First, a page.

Kaaba, which formed the glorious centre of all their associa-
tions, — the one spot round which gathered the history of their
nation, — for six years had they been denied the pilgrimage of
the holy shrine, a custom round which time, with its hoary
traditions, had cast the halo of sanctity. The Teacher himself
longed to see the place of his nativity with as great a yearning.
The temple of the Kaaba belonged to the whole Arab nation.
The Koreish were merely the custodians of this shrine, and
were not authorised by the public law of the country to interdict
the approach even of an enemy, if he presented himself without
any hostile design, and with the avowed object of fulfilling a
religious duty. 1

The season of the pilgrimage had approached ; the Prophet
accordingly announced his intention of visiting the holy places.
At once a thousand voices responded to the call. Preparations
were rapidly made, and, accompanied by seven hundred
Moslems, Ansar and Muhajirin, all perfectly unarmed, he set
out on the pilgrimage. 2 The animosity of the Koreish, how-
ever, was not yet extinguished. They posted themselves, with
a large army, some miles in advance of Mecca, to bar the way,
but soon after fell back on the city, in order to keep every
point of access closed to the Moslems. They swore solemnly
not to allow the followers of the Prophet to enter the shrine,
and maltreated the envoy who was sent to them to solicit
permission to visit the Kaaba. A body of the Meccans went
round the Prophet's encampment with the avowed object of
killing any unwary Moslem who might leave the camp. They
even attacked the Prophet with stones and arrows. 3 Finding

1 Tabari, vol. iii. p. 84 ; Caussin de Perceval, vol. iii. pp. 174, 175 et seq.

2 Ibn-Hisharn, p. 740; Tabari, vol. iii. p. 84 ; Ibn ul-Athir, vol. ii. p. 152.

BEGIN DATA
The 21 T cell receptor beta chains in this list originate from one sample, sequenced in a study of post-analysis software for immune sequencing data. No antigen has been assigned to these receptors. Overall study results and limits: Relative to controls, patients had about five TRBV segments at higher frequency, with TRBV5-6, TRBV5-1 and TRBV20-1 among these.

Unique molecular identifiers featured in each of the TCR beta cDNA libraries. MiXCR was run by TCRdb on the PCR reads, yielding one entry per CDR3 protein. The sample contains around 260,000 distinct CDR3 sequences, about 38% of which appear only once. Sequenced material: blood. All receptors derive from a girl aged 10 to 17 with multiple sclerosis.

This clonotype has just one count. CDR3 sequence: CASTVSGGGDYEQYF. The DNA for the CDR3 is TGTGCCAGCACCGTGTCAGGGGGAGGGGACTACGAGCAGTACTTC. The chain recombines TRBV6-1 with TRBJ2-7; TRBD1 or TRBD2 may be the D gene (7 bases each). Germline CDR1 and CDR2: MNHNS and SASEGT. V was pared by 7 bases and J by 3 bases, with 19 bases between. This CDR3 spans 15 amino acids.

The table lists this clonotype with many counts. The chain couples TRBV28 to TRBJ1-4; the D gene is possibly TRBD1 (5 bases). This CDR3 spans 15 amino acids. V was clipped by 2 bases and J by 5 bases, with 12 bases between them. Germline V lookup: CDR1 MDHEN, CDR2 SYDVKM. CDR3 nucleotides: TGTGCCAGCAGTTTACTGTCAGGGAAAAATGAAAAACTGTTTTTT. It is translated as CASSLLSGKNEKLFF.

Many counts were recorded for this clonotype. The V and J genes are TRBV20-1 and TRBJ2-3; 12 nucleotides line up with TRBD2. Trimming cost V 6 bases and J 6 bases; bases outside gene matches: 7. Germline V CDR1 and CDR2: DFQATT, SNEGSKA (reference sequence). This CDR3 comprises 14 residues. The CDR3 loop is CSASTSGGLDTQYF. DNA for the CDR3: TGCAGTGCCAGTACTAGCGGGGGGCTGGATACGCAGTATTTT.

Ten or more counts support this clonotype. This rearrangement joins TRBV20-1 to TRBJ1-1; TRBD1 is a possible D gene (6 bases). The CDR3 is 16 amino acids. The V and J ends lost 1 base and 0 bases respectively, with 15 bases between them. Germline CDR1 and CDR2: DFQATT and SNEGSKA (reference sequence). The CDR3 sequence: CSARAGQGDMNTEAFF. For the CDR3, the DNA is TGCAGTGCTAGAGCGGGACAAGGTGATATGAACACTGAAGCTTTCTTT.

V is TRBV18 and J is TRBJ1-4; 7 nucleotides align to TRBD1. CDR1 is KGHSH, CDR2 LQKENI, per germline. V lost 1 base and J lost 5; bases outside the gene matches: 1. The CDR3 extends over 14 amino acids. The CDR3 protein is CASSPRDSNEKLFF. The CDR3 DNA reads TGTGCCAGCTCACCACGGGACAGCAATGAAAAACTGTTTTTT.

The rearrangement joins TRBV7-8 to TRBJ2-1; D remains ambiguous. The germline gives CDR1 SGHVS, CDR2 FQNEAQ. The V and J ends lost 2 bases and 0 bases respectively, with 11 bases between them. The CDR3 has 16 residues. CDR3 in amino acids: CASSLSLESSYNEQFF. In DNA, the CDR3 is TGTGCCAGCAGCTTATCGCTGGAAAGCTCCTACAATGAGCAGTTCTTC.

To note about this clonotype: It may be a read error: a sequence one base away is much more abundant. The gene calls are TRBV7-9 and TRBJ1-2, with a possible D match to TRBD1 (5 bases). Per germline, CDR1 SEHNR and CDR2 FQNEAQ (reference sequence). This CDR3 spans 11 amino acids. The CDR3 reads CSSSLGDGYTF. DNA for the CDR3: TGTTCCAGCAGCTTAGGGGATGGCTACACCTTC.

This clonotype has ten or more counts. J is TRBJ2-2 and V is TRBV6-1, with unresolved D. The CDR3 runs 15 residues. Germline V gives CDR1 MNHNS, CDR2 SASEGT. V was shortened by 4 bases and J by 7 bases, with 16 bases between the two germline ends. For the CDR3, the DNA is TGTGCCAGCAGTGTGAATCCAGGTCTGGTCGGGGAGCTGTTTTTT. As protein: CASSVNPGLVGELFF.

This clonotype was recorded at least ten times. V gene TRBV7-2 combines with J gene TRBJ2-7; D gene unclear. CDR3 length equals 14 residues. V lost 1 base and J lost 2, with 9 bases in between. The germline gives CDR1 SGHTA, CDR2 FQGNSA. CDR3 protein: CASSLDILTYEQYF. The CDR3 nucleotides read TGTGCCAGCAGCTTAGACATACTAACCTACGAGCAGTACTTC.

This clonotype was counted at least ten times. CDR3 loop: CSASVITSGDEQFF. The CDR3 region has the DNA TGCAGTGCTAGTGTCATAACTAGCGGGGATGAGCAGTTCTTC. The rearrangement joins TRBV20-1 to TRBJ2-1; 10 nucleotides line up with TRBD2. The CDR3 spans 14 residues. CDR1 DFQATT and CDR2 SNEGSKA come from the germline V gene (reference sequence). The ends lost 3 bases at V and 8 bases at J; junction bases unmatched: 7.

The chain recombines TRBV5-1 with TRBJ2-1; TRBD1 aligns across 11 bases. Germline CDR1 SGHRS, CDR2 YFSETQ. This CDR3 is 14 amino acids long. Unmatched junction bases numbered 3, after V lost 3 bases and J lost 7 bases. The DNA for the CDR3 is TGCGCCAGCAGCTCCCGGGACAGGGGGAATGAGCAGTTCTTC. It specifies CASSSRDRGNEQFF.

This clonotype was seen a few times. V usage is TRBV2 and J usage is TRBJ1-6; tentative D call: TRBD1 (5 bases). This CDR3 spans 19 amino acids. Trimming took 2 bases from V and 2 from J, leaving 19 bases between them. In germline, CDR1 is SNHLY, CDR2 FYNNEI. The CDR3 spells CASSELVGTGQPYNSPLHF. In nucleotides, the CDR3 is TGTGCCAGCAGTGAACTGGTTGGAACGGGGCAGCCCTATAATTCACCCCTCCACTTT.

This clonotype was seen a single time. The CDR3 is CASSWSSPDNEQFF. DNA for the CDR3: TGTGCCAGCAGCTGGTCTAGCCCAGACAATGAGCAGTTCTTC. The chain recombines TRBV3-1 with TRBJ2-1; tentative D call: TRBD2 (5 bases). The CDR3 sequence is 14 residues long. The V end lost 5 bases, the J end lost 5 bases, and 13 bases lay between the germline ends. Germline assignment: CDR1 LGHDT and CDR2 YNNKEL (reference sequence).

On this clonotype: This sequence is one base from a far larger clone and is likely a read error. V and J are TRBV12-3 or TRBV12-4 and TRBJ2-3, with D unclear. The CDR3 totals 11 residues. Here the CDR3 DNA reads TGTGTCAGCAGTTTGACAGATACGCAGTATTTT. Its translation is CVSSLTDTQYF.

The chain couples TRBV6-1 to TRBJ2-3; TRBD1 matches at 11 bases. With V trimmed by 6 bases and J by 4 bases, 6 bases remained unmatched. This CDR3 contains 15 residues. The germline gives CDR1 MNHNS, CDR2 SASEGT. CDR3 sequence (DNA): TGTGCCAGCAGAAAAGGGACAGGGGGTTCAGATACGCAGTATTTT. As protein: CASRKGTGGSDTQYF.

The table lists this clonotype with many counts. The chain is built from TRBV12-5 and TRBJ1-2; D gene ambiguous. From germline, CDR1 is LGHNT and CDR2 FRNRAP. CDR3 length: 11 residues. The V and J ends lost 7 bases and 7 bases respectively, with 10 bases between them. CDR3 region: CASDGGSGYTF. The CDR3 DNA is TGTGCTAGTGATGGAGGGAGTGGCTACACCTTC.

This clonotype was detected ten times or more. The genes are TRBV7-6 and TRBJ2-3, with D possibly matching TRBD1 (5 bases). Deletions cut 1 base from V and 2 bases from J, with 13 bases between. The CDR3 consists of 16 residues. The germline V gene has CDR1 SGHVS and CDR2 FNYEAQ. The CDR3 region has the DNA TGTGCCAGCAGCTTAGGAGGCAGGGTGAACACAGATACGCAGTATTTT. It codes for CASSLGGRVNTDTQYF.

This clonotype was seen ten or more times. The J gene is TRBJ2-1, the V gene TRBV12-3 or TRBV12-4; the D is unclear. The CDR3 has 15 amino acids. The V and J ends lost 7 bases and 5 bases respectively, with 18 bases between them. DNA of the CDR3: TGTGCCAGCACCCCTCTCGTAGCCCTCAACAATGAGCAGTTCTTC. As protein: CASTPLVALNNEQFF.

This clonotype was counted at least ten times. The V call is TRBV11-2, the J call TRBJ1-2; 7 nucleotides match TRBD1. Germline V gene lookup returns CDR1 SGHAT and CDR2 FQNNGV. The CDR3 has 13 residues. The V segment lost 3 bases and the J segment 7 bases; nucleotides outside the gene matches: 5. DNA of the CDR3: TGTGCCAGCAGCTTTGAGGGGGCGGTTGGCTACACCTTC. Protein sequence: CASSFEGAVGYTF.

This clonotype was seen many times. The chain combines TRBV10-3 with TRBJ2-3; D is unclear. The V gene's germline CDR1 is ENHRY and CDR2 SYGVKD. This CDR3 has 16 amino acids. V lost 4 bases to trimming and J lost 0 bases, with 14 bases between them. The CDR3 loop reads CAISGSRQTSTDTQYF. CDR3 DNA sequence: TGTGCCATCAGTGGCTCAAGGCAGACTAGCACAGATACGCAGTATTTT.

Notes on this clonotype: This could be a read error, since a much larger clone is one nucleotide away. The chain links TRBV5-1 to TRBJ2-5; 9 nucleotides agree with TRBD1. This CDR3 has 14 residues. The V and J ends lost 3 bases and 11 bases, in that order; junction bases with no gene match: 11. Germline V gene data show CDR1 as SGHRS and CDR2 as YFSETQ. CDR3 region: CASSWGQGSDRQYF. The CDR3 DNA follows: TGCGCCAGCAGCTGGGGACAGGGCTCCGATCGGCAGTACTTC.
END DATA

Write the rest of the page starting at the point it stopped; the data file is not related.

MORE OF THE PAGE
Abulfeda, p. 60, mentions the number as 1400.

3 When some of these men were seized and brought before the Prophet, he
pardoned and released them, Ibn-Hisham, p. 745. It was on this occasion
that the Moslems took the pledge, called " The Agreeable Pledge " (Bai at-ur-
Rizwan), or " The Pledge of the Tree " (Bai'at-ush-Shajara). Osman being sent
to the Koreish to repeat the request for permission, they seized and detained
him. The Moslems, fearful of his murder, nocked round Mohammed, and
solemnly swore to avenge his death. Ibn-Hisham, p. 746 ; Koran, sura
xlviii. ver. 17; comp. also Muir, vol. iv. p. 32.


the idolaters immovable, and wishful himself to end the state
of warfare between the Moslems and the Koreish, Mohammed
expressed himself willing to agree to any terms the Meccans
might feel inclined to impose. After much difficulty a treaty
was concluded, by which it was agreed that all hostilities
should cease for ten years ; that anyone coming from the
Koreish to the Prophet without the permission of the guardian
or chief, should be re-delivered to the idolaters ; that any
individual from among the Moslems going over to the Meccans
should not be surrendered ; that any tribe desirous of entering
into alliance, either with the Koreish or with the Moslems,
should be at liberty to do so without hindrance ; that the
Moslems should retrace their steps on this occasion, without
advancing farther ; that they should be permitted in the
following year to visit Mecca and to remain there for three
days with their travelling arms, namely, their " scimitars in
sheaths." l

The moderation and magnanimity displayed by Mohammed
in concluding this treaty caused some discontent among the
more impulsive of his followers, in whose hearts the injuries
and cruelties inflicted by the Koreish yet rankled. In virtue
of the third stipulation of the treaty, by which the Moslems
bound themselves to surrender every idolater who came over
to their cause without the permission of their patron or chief,
the Koreish demanded the surrender of several of the Prophet's
disciples ; and their demand was immediately complied with
by Mohammed, in spite of the murmurs of some of the
Moslems. 2

On his return to Medina, Mohammed, in pursuance of the
catholic wish by which he was inspired, that his religion should

1 I.e. the Sildh-ur-rdkib ; Ibn-Hisham, p. 747 ; Ibn ul-Athir, vol. ii. p.
156 ; Mishkdt, bk xvii. chap. 10, part i. It was on the occasion of this peace
that a Koreishite envoy who was sent to the Moslem encampment, struck with
the profound reverence and love shown to the Prophet by his followers, on
his return to the Koreish, told them he had seen sovereigns like the Chosroes
(Kesra), the Caesar (Kaiser), and the Negus (Najashi), surrounded with all the
pomp and circumstance of royalty ; but he had never witnessed a sovereign
in the midst of his subjects receiving such veneration and obedience as was
paid to Mohammed by his people ; Ibn-Hisham, p. 745 ; Ibn ul-Athir, vol. ii.
p. 154 ; Tabari, vol. iii. p. 87 ; and Abulfeda, p. 61.